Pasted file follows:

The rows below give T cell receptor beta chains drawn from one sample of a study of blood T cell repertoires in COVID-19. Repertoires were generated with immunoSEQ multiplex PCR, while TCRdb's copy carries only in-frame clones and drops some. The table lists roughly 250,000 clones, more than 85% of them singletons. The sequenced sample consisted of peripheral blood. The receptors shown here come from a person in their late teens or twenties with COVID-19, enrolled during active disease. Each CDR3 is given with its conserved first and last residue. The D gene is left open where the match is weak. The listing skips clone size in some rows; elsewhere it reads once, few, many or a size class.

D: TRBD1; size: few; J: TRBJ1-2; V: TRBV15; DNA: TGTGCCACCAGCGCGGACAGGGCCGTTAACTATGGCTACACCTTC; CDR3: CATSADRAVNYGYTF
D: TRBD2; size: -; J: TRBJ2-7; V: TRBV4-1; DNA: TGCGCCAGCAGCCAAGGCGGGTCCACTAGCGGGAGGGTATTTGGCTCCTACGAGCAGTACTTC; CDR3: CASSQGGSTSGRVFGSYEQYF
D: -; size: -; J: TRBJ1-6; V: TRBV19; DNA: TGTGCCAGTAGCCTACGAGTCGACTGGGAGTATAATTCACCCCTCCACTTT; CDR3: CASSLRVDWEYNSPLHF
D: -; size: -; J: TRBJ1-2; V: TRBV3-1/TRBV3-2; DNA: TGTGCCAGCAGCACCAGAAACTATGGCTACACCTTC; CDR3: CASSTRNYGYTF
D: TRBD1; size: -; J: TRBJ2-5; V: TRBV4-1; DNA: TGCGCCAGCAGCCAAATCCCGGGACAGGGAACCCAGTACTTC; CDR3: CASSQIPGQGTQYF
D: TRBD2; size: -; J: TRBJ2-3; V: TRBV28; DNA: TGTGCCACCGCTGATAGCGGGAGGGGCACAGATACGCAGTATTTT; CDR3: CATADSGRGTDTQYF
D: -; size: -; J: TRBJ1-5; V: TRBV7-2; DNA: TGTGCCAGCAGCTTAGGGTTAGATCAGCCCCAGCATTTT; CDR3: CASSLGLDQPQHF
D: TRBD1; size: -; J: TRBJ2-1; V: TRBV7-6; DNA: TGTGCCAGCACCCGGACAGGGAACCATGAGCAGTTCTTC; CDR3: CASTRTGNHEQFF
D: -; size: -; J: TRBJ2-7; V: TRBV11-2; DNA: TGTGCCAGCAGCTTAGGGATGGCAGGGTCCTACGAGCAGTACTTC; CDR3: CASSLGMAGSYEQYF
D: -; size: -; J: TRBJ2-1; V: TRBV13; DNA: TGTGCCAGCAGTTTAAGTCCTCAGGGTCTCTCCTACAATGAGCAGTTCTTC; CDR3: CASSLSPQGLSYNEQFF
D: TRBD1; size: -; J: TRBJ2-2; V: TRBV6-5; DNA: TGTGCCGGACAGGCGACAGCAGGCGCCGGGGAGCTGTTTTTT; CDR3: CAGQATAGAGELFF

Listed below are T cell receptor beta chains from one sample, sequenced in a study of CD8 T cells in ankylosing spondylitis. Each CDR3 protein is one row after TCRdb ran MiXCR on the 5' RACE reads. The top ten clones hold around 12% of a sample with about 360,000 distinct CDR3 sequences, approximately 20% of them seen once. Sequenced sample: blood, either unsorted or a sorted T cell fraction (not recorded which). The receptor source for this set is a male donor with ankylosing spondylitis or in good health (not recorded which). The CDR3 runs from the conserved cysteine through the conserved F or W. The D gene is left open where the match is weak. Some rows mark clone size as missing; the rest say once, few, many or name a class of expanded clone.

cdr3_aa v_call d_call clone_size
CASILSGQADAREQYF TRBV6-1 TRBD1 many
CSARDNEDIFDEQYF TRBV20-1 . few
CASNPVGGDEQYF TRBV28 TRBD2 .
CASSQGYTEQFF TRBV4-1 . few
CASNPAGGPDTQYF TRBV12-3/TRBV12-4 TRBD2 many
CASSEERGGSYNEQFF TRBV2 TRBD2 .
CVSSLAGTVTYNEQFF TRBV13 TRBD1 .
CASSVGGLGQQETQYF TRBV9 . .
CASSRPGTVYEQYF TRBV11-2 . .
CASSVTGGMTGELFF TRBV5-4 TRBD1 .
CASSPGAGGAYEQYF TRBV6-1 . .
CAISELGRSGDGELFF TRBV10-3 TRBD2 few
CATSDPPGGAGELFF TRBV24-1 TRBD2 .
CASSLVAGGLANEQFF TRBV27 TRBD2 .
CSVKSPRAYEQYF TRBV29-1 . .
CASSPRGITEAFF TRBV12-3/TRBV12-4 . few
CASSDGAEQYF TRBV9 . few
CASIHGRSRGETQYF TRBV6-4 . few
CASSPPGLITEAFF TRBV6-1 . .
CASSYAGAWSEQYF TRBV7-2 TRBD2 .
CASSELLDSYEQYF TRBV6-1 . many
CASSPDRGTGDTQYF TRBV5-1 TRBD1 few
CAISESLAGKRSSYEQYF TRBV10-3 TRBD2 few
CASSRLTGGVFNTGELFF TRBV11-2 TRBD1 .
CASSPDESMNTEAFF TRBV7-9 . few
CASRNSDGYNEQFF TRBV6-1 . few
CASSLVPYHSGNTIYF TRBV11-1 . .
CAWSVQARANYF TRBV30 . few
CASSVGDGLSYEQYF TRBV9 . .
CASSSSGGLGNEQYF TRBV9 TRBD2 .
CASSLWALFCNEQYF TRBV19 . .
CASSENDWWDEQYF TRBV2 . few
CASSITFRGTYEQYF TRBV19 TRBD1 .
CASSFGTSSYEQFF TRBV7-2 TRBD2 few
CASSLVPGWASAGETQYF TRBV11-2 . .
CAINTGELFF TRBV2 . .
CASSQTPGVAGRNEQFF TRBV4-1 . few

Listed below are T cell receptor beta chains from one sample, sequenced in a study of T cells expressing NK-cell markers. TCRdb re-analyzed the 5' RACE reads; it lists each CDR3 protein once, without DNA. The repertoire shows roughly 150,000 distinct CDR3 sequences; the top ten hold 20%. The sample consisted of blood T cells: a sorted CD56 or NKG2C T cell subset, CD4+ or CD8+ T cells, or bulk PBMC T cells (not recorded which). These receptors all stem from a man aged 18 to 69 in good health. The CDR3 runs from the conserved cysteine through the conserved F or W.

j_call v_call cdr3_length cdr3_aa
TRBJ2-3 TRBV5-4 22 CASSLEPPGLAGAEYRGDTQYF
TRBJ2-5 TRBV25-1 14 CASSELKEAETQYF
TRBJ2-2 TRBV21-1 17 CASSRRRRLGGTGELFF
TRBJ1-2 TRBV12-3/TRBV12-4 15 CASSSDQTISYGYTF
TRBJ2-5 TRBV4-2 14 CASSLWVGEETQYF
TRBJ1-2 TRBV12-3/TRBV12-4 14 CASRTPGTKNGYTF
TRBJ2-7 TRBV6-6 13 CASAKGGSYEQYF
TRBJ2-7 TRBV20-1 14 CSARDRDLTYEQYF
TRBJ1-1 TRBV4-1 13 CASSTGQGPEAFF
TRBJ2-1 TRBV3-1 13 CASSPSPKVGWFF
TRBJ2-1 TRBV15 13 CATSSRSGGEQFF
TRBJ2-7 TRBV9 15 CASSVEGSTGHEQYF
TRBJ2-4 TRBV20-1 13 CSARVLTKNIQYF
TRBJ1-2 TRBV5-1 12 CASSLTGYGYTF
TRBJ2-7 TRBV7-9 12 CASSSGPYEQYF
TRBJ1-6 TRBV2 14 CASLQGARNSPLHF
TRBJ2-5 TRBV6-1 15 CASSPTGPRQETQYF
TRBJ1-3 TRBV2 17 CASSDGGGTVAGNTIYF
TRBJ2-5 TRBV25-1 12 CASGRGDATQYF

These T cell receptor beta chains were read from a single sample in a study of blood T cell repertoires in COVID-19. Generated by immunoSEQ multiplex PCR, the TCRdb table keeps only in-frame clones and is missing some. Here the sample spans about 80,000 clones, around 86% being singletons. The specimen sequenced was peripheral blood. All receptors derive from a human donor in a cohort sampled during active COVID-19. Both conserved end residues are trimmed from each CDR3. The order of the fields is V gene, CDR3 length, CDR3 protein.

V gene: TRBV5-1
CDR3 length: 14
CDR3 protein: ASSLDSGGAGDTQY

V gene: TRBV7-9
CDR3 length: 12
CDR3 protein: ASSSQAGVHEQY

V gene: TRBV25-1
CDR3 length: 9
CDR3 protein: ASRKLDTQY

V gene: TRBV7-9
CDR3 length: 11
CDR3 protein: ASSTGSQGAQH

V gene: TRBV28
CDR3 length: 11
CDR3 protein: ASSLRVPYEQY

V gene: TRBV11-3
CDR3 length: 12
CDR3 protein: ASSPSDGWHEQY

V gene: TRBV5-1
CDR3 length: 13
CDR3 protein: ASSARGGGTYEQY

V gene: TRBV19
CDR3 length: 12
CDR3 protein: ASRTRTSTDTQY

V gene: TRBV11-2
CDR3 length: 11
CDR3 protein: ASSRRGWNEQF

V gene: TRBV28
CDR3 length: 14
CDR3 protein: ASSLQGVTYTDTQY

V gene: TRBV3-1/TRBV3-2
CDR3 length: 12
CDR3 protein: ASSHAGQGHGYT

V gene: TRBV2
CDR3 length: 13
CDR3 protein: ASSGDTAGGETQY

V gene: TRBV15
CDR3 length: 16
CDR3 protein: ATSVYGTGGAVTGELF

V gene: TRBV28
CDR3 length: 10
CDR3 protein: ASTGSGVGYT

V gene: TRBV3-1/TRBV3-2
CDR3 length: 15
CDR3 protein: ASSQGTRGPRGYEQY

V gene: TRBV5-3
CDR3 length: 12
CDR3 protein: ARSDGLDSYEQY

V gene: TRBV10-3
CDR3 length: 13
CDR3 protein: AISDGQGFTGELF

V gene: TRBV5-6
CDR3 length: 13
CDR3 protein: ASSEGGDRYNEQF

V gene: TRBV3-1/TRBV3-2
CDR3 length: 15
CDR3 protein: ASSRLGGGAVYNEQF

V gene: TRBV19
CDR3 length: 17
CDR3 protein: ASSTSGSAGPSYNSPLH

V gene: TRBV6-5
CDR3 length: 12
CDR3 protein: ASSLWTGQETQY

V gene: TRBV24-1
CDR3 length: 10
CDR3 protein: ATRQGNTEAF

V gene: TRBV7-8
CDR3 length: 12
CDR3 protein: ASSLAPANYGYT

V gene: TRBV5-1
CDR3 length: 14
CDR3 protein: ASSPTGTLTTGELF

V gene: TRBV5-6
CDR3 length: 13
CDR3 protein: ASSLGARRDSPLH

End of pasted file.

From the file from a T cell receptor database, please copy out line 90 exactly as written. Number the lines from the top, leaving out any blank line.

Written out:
CDR3 length: 12